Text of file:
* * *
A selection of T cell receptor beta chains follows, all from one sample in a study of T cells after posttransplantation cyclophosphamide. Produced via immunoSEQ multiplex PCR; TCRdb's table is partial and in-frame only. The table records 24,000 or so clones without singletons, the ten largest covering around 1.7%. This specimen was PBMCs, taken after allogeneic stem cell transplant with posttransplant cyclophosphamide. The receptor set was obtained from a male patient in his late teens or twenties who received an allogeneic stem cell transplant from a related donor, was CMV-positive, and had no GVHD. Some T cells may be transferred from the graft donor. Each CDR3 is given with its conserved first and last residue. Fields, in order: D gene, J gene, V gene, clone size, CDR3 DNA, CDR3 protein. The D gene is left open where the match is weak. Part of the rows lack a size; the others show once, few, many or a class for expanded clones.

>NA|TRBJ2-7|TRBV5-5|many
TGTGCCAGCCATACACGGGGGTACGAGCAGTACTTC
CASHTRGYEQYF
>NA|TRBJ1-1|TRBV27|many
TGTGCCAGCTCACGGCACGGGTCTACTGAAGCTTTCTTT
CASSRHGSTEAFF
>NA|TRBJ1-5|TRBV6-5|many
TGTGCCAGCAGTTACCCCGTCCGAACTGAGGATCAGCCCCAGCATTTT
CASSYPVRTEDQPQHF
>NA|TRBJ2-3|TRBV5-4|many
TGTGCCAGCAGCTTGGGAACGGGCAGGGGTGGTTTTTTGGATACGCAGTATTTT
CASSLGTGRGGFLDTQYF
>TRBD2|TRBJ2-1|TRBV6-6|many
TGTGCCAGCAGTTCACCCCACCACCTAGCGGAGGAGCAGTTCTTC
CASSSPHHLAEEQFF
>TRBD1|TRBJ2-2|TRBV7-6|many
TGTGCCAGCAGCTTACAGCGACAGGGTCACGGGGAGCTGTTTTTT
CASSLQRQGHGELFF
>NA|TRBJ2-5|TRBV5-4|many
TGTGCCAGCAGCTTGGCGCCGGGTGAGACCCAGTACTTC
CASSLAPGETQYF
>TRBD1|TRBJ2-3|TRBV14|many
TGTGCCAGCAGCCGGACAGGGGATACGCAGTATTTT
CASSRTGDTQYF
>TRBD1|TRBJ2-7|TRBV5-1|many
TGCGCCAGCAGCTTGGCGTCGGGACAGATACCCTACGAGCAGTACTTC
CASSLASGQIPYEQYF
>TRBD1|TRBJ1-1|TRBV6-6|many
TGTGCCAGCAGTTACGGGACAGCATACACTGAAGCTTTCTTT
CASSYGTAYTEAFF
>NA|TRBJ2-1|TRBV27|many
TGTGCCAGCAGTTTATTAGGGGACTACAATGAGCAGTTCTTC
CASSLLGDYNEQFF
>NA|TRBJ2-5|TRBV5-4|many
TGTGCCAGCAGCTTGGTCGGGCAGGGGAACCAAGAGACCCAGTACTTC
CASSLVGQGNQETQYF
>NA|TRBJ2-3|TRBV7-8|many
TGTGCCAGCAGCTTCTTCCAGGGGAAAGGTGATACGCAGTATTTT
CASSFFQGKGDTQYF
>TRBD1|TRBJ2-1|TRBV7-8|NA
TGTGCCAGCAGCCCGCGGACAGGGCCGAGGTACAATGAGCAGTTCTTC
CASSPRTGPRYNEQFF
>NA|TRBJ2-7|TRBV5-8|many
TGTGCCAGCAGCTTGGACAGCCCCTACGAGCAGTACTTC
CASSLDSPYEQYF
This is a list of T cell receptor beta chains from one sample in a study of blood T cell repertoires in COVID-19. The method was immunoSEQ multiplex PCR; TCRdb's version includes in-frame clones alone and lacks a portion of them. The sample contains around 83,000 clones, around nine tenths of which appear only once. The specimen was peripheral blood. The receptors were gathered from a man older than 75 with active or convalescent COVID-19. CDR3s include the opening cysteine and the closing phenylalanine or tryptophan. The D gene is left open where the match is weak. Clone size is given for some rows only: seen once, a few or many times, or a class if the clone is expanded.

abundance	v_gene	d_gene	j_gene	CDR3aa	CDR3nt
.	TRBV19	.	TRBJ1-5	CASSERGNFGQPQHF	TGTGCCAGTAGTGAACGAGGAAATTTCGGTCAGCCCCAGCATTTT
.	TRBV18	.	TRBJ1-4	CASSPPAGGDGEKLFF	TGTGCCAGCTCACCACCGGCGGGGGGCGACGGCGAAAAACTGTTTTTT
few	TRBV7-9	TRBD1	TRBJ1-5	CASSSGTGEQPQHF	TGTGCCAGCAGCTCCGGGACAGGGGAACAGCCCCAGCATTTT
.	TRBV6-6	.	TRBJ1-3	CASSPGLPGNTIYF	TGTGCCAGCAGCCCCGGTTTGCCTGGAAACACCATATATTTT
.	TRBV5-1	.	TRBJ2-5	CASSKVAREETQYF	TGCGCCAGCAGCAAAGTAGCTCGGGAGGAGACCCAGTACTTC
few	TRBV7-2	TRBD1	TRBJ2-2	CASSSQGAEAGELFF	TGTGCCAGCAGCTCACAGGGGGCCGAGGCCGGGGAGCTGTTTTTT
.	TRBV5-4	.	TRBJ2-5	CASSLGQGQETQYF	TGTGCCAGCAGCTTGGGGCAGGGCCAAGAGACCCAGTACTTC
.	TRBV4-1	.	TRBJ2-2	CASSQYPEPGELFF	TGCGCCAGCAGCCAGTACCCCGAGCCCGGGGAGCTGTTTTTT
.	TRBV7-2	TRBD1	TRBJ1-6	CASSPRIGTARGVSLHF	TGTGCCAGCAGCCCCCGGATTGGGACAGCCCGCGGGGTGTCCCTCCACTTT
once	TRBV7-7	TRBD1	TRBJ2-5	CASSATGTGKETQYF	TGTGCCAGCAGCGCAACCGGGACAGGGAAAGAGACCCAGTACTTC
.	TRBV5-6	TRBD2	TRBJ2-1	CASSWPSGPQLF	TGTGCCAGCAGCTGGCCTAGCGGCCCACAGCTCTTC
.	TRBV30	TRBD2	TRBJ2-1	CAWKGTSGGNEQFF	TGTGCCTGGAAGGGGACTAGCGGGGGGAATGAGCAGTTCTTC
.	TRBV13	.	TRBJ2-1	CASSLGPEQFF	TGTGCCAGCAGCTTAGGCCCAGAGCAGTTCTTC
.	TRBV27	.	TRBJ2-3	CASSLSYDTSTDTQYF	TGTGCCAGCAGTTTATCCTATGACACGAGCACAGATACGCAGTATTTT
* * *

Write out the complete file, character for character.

A selection of T cell receptor beta chains follows, all from one sample in a study of T cells after posttransplantation cyclophosphamide. Produced via immunoSEQ multiplex PCR; TCRdb's table is partial and in-frame only. The table records 24,000 or so clones without singletons, the ten largest covering around 1.7%. This specimen was PBMCs, taken after allogeneic stem cell transplant with posttransplant cyclophosphamide. The receptor set was obtained from a male patient in his late teens or twenties who received an allogeneic stem cell transplant from a related donor, was CMV-positive, and had no GVHD. Some T cells may be transferred from the graft donor. Each CDR3 is given with its conserved first and last residue. Fields, in order: D gene, J gene, V gene, clone size, CDR3 DNA, CDR3 protein. The D gene is left open where the match is weak. Part of the rows lack a size; the others show once, few, many or a class for expanded clones.

>NA|TRBJ2-7|TRBV5-5|many
TGTGCCAGCCATACACGGGGGTACGAGCAGTACTTC
CASHTRGYEQYF
>NA|TRBJ1-1|TRBV27|many
TGTGCCAGCTCACGGCACGGGTCTACTGAAGCTTTCTTT
CASSRHGSTEAFF
>NA|TRBJ1-5|TRBV6-5|many
TGTGCCAGCAGTTACCCCGTCCGAACTGAGGATCAGCCCCAGCATTTT
CASSYPVRTEDQPQHF
>NA|TRBJ2-3|TRBV5-4|many
TGTGCCAGCAGCTTGGGAACGGGCAGGGGTGGTTTTTTGGATACGCAGTATTTT
CASSLGTGRGGFLDTQYF
>TRBD2|TRBJ2-1|TRBV6-6|many
TGTGCCAGCAGTTCACCCCACCACCTAGCGGAGGAGCAGTTCTTC
CASSSPHHLAEEQFF
>TRBD1|TRBJ2-2|TRBV7-6|many
TGTGCCAGCAGCTTACAGCGACAGGGTCACGGGGAGCTGTTTTTT
CASSLQRQGHGELFF
>NA|TRBJ2-5|TRBV5-4|many
TGTGCCAGCAGCTTGGCGCCGGGTGAGACCCAGTACTTC
CASSLAPGETQYF
>TRBD1|TRBJ2-3|TRBV14|many
TGTGCCAGCAGCCGGACAGGGGATACGCAGTATTTT
CASSRTGDTQYF
>TRBD1|TRBJ2-7|TRBV5-1|many
TGCGCCAGCAGCTTGGCGTCGGGACAGATACCCTACGAGCAGTACTTC
CASSLASGQIPYEQYF
>TRBD1|TRBJ1-1|TRBV6-6|many
TGTGCCAGCAGTTACGGGACAGCATACACTGAAGCTTTCTTT
CASSYGTAYTEAFF
>NA|TRBJ2-1|TRBV27|many
TGTGCCAGCAGTTTATTAGGGGACTACAATGAGCAGTTCTTC
CASSLLGDYNEQFF
>NA|TRBJ2-5|TRBV5-4|many
TGTGCCAGCAGCTTGGTCGGGCAGGGGAACCAAGAGACCCAGTACTTC
CASSLVGQGNQETQYF
>NA|TRBJ2-3|TRBV7-8|many
TGTGCCAGCAGCTTCTTCCAGGGGAAAGGTGATACGCAGTATTTT
CASSFFQGKGDTQYF
>TRBD1|TRBJ2-1|TRBV7-8|NA
TGTGCCAGCAGCCCGCGGACAGGGCCGAGGTACAATGAGCAGTTCTTC
CASSPRTGPRYNEQFF
>NA|TRBJ2-7|TRBV5-8|many
TGTGCCAGCAGCTTGGACAGCCCCTACGAGCAGTACTTC
CASSLDSPYEQYF
This is a list of T cell receptor beta chains from one sample in a study of blood T cell repertoires in COVID-19. The method was immunoSEQ multiplex PCR; TCRdb's version includes in-frame clones alone and lacks a portion of them. The sample contains around 83,000 clones, around nine tenths of which appear only once. The specimen was peripheral blood. The receptors were gathered from a man older than 75 with active or convalescent COVID-19. CDR3s include the opening cysteine and the closing phenylalanine or tryptophan. The D gene is left open where the match is weak. Clone size is given for some rows only: seen once, a few or many times, or a class if the clone is expanded.

abundance	v_gene	d_gene	j_gene	CDR3aa	CDR3nt
.	TRBV19	.	TRBJ1-5	CASSERGNFGQPQHF	TGTGCCAGTAGTGAACGAGGAAATTTCGGTCAGCCCCAGCATTTT
.	TRBV18	.	TRBJ1-4	CASSPPAGGDGEKLFF	TGTGCCAGCTCACCACCGGCGGGGGGCGACGGCGAAAAACTGTTTTTT
few	TRBV7-9	TRBD1	TRBJ1-5	CASSSGTGEQPQHF	TGTGCCAGCAGCTCCGGGACAGGGGAACAGCCCCAGCATTTT
.	TRBV6-6	.	TRBJ1-3	CASSPGLPGNTIYF	TGTGCCAGCAGCCCCGGTTTGCCTGGAAACACCATATATTTT
.	TRBV5-1	.	TRBJ2-5	CASSKVAREETQYF	TGCGCCAGCAGCAAAGTAGCTCGGGAGGAGACCCAGTACTTC
few	TRBV7-2	TRBD1	TRBJ2-2	CASSSQGAEAGELFF	TGTGCCAGCAGCTCACAGGGGGCCGAGGCCGGGGAGCTGTTTTTT
.	TRBV5-4	.	TRBJ2-5	CASSLGQGQETQYF	TGTGCCAGCAGCTTGGGGCAGGGCCAAGAGACCCAGTACTTC
.	TRBV4-1	.	TRBJ2-2	CASSQYPEPGELFF	TGCGCCAGCAGCCAGTACCCCGAGCCCGGGGAGCTGTTTTTT
.	TRBV7-2	TRBD1	TRBJ1-6	CASSPRIGTARGVSLHF	TGTGCCAGCAGCCCCCGGATTGGGACAGCCCGCGGGGTGTCCCTCCACTTT
once	TRBV7-7	TRBD1	TRBJ2-5	CASSATGTGKETQYF	TGTGCCAGCAGCGCAACCGGGACAGGGAAAGAGACCCAGTACTTC
.	TRBV5-6	TRBD2	TRBJ2-1	CASSWPSGPQLF	TGTGCCAGCAGCTGGCCTAGCGGCCCACAGCTCTTC
.	TRBV30	TRBD2	TRBJ2-1	CAWKGTSGGNEQFF	TGTGCCTGGAAGGGGACTAGCGGGGGGAATGAGCAGTTCTTC
.	TRBV13	.	TRBJ2-1	CASSLGPEQFF	TGTGCCAGCAGCTTAGGCCCAGAGCAGTTCTTC
.	TRBV27	.	TRBJ2-3	CASSLSYDTSTDTQYF	TGTGCCAGCAGTTTATCCTATGACACGAGCACAGATACGCAGTATTTT